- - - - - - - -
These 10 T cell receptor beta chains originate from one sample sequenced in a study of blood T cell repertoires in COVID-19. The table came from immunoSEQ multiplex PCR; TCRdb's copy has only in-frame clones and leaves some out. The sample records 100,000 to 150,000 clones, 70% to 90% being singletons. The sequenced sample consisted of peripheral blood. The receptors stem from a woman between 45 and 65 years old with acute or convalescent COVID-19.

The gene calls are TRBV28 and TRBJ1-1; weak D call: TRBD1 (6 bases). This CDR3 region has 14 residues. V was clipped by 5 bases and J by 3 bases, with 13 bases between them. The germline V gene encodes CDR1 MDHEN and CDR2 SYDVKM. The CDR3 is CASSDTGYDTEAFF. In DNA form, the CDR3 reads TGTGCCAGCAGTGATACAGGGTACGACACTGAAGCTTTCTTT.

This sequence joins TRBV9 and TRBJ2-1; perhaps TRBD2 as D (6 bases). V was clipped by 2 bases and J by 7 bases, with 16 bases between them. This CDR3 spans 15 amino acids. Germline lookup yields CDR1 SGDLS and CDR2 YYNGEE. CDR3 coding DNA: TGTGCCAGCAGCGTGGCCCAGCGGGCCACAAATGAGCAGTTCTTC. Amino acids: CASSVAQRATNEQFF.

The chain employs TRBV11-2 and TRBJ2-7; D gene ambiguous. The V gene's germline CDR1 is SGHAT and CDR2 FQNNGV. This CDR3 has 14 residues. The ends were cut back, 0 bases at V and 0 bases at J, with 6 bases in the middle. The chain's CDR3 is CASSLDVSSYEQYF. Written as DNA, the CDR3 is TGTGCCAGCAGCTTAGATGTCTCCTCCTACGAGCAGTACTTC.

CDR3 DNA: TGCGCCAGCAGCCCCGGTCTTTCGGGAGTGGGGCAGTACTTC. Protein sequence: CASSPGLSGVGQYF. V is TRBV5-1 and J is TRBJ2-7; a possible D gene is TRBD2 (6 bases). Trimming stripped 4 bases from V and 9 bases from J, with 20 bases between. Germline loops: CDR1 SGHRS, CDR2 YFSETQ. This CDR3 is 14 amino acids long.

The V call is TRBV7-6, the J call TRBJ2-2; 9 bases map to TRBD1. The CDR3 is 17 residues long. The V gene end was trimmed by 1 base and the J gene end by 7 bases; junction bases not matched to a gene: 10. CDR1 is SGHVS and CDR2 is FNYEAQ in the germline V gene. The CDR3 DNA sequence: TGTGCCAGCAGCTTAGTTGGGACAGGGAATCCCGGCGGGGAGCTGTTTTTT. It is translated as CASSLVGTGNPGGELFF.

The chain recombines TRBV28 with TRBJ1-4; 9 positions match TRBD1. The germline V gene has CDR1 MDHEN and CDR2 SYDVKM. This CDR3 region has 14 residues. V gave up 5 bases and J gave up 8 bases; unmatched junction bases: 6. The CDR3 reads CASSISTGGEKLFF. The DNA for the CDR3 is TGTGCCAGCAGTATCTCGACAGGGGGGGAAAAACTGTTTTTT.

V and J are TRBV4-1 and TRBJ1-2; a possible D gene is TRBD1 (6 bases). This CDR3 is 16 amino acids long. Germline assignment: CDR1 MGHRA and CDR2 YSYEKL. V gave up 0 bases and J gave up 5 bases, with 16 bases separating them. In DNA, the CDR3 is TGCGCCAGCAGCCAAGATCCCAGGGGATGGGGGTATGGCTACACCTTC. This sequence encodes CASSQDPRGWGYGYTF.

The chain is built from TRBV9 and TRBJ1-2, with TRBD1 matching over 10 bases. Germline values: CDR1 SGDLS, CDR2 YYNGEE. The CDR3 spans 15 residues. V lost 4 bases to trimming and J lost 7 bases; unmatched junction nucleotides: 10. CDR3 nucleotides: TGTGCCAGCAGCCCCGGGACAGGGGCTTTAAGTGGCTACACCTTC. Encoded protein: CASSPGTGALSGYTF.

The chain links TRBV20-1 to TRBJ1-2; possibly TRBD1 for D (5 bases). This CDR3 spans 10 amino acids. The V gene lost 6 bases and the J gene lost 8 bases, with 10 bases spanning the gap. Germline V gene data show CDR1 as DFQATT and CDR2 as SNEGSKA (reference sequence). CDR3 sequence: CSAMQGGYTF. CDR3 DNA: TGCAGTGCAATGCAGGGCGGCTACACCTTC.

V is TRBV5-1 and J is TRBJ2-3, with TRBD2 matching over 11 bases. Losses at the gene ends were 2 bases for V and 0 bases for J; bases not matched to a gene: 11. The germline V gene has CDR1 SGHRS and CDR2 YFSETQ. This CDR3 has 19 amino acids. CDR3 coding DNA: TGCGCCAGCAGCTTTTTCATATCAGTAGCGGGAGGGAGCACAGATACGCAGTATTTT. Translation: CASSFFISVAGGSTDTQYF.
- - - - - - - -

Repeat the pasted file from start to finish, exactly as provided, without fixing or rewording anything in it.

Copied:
These 10 T cell receptor beta chains originate from one sample sequenced in a study of blood T cell repertoires in COVID-19. The table came from immunoSEQ multiplex PCR; TCRdb's copy has only in-frame clones and leaves some out. The sample records 100,000 to 150,000 clones, 70% to 90% being singletons. The sequenced sample consisted of peripheral blood. The receptors stem from a woman between 45 and 65 years old with acute or convalescent COVID-19.

The gene calls are TRBV28 and TRBJ1-1; weak D call: TRBD1 (6 bases). This CDR3 region has 14 residues. V was clipped by 5 bases and J by 3 bases, with 13 bases between them. The germline V gene encodes CDR1 MDHEN and CDR2 SYDVKM. The CDR3 is CASSDTGYDTEAFF. In DNA form, the CDR3 reads TGTGCCAGCAGTGATACAGGGTACGACACTGAAGCTTTCTTT.

This sequence joins TRBV9 and TRBJ2-1; perhaps TRBD2 as D (6 bases). V was clipped by 2 bases and J by 7 bases, with 16 bases between them. This CDR3 spans 15 amino acids. Germline lookup yields CDR1 SGDLS and CDR2 YYNGEE. CDR3 coding DNA: TGTGCCAGCAGCGTGGCCCAGCGGGCCACAAATGAGCAGTTCTTC. Amino acids: CASSVAQRATNEQFF.

The chain employs TRBV11-2 and TRBJ2-7; D gene ambiguous. The V gene's germline CDR1 is SGHAT and CDR2 FQNNGV. This CDR3 has 14 residues. The ends were cut back, 0 bases at V and 0 bases at J, with 6 bases in the middle. The chain's CDR3 is CASSLDVSSYEQYF. Written as DNA, the CDR3 is TGTGCCAGCAGCTTAGATGTCTCCTCCTACGAGCAGTACTTC.

CDR3 DNA: TGCGCCAGCAGCCCCGGTCTTTCGGGAGTGGGGCAGTACTTC. Protein sequence: CASSPGLSGVGQYF. V is TRBV5-1 and J is TRBJ2-7; a possible D gene is TRBD2 (6 bases). Trimming stripped 4 bases from V and 9 bases from J, with 20 bases between. Germline loops: CDR1 SGHRS, CDR2 YFSETQ. This CDR3 is 14 amino acids long.

The V call is TRBV7-6, the J call TRBJ2-2; 9 bases map to TRBD1. The CDR3 is 17 residues long. The V gene end was trimmed by 1 base and the J gene end by 7 bases; junction bases not matched to a gene: 10. CDR1 is SGHVS and CDR2 is FNYEAQ in the germline V gene. The CDR3 DNA sequence: TGTGCCAGCAGCTTAGTTGGGACAGGGAATCCCGGCGGGGAGCTGTTTTTT. It is translated as CASSLVGTGNPGGELFF.

The chain recombines TRBV28 with TRBJ1-4; 9 positions match TRBD1. The germline V gene has CDR1 MDHEN and CDR2 SYDVKM. This CDR3 region has 14 residues. V gave up 5 bases and J gave up 8 bases; unmatched junction bases: 6. The CDR3 reads CASSISTGGEKLFF. The DNA for the CDR3 is TGTGCCAGCAGTATCTCGACAGGGGGGGAAAAACTGTTTTTT.

V and J are TRBV4-1 and TRBJ1-2; a possible D gene is TRBD1 (6 bases). This CDR3 is 16 amino acids long. Germline assignment: CDR1 MGHRA and CDR2 YSYEKL. V gave up 0 bases and J gave up 5 bases, with 16 bases separating them. In DNA, the CDR3 is TGCGCCAGCAGCCAAGATCCCAGGGGATGGGGGTATGGCTACACCTTC. This sequence encodes CASSQDPRGWGYGYTF.

The chain is built from TRBV9 and TRBJ1-2, with TRBD1 matching over 10 bases. Germline values: CDR1 SGDLS, CDR2 YYNGEE. The CDR3 spans 15 residues. V lost 4 bases to trimming and J lost 7 bases; unmatched junction nucleotides: 10. CDR3 nucleotides: TGTGCCAGCAGCCCCGGGACAGGGGCTTTAAGTGGCTACACCTTC. Encoded protein: CASSPGTGALSGYTF.

The chain links TRBV20-1 to TRBJ1-2; possibly TRBD1 for D (5 bases). This CDR3 spans 10 amino acids. The V gene lost 6 bases and the J gene lost 8 bases, with 10 bases spanning the gap. Germline V gene data show CDR1 as DFQATT and CDR2 as SNEGSKA (reference sequence). CDR3 sequence: CSAMQGGYTF. CDR3 DNA: TGCAGTGCAATGCAGGGCGGCTACACCTTC.

V is TRBV5-1 and J is TRBJ2-3, with TRBD2 matching over 11 bases. Losses at the gene ends were 2 bases for V and 0 bases for J; bases not matched to a gene: 11. The germline V gene has CDR1 SGHRS and CDR2 YFSETQ. This CDR3 has 19 amino acids. CDR3 coding DNA: TGCGCCAGCAGCTTTTTCATATCAGTAGCGGGAGGGAGCACAGATACGCAGTATTTT. Translation: CASSFFISVAGGSTDTQYF.